Increasing air pollution levels due to rapid urbanization and growth in infrastructural facilities coupled with low level of standard safety procedures have been observed in Nigeria, and become a major source of concern. The study evaluated the effects of occupational exposure to metal dust on the liver of road construction workers in Abuja metropolis. Blood samples were used in the measurement of Lead, cadmium, magnesium and iron as indicators for metal toxicity. Bilirubin, liver enzymes (aspartate aminotransferase (AST), alanine aminotransferase (ALT), alkaline phosphatise (ALP)) and proteins as biomarkers for liver function. Samples were collected from different road construction sites. One hundred (n = 100) subjects were recruited and served as the exposed group and another one hundred (n = 100) control as unexposed (control) group. Samples were analyzed using Atomic Absorption Spectrometry for the toxic metals (Lead and Cadmium) and trace elements (Magnesium and Iron); and Selectra ProS Clinical Chemistry Auto Analyzer for the liver function tests respectively. This study showed a statistically significant increase in Lead, Magnesium and Iron (p<0.001) when exposed subjects were compared with unexposed subjects. Test for liver function showed a significant reduction in total bilirubin (p<0.01) and direct bilirubin (p<0.05) respectively. Albumin also show statistically significant increase (p<0.05) on comparison of exposed and unexposed subjects. This study indicates the presence of metal dust in road construction workers occupationally exposed, and suggestive of liver impairment following continued exposure to these toxic metals and trace elements.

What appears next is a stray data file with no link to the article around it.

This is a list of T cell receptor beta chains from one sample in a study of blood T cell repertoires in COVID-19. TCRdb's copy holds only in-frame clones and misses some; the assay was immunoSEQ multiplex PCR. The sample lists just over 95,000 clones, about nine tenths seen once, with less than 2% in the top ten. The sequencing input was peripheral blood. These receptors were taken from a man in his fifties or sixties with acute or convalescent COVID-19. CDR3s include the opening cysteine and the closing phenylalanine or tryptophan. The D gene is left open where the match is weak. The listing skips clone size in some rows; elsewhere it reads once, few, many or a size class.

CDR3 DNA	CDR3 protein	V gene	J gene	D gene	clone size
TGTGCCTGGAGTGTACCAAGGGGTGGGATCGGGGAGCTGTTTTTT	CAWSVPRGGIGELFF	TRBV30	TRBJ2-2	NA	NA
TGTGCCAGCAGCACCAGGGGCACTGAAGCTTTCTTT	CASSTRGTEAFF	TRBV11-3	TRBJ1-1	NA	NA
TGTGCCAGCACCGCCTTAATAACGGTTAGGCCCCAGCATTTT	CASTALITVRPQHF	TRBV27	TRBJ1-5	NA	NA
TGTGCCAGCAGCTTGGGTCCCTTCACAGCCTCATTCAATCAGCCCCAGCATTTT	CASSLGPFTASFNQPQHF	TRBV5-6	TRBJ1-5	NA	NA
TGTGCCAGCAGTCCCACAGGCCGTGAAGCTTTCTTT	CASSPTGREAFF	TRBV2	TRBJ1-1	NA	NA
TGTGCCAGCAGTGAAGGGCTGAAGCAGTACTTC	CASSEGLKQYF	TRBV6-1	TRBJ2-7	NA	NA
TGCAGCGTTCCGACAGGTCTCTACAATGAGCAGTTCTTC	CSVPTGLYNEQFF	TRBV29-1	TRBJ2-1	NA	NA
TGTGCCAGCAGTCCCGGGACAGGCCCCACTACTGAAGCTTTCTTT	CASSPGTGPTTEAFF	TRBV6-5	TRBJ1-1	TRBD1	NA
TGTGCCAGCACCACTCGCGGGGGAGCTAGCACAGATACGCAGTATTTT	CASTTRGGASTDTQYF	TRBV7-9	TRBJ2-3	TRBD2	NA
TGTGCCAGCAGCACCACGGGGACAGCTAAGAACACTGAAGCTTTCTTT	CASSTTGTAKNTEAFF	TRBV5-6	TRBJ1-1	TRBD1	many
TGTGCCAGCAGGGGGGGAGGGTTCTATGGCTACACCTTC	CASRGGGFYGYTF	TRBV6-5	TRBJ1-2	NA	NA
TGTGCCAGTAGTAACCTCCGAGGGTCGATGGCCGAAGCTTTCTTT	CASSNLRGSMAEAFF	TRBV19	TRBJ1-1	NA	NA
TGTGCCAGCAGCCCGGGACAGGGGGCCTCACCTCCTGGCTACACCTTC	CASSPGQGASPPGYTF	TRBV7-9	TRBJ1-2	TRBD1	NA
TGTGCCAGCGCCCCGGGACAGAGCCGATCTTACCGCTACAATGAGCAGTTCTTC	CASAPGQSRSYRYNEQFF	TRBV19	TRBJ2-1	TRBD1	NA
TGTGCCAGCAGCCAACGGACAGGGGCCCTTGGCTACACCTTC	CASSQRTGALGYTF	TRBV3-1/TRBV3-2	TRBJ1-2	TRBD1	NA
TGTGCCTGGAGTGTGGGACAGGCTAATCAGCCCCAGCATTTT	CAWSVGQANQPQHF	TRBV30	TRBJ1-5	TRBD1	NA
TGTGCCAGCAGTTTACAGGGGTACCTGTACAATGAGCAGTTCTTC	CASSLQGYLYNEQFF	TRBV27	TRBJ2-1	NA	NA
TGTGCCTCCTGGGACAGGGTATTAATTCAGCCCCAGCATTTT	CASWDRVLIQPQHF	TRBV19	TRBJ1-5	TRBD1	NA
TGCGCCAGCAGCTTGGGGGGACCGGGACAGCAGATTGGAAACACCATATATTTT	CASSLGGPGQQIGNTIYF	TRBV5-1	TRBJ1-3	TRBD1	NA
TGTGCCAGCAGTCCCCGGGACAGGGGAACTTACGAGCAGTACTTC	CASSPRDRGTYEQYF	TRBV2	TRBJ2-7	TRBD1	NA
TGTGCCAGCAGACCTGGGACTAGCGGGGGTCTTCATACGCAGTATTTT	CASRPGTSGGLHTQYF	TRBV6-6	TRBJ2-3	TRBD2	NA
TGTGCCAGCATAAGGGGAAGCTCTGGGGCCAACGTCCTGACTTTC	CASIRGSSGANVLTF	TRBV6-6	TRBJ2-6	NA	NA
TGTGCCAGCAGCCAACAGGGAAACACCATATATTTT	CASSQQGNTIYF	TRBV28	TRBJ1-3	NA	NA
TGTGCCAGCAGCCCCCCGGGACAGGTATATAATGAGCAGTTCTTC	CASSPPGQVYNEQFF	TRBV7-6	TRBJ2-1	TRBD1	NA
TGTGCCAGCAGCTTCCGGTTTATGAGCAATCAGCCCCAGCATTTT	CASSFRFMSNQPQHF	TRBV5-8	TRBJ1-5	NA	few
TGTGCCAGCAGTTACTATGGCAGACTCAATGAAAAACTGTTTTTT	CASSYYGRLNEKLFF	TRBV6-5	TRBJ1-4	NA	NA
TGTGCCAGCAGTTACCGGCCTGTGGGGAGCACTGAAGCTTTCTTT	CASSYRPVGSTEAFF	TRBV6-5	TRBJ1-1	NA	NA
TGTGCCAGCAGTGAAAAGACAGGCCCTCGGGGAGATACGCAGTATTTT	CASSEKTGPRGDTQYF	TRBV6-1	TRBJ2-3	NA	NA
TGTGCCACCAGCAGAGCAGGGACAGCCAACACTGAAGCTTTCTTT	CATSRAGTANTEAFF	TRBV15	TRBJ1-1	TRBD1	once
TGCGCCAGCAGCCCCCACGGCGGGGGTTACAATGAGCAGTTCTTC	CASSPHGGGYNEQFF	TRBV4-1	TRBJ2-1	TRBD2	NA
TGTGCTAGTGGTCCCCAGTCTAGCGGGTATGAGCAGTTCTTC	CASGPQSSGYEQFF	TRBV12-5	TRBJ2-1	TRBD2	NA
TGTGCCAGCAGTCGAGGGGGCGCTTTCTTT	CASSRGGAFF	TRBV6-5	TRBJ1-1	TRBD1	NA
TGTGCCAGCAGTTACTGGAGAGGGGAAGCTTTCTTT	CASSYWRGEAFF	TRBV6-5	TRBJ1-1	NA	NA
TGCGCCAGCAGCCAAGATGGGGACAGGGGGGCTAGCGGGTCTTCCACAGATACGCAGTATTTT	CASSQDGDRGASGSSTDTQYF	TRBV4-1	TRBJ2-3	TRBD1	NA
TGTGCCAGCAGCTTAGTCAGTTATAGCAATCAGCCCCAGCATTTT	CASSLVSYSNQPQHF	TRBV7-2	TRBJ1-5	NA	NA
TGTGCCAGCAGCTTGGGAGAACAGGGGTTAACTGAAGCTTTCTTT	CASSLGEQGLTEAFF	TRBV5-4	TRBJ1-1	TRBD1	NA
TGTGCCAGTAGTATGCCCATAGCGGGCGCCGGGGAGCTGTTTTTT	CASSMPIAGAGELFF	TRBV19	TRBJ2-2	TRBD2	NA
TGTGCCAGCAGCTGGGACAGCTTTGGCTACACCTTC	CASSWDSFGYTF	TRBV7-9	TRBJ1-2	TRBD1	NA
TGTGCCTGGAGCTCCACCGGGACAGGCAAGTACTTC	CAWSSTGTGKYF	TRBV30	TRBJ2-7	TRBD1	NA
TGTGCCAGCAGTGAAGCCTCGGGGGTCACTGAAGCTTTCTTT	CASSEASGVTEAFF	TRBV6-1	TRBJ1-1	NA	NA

Key words: Occupational exposure, metal dust, liver.
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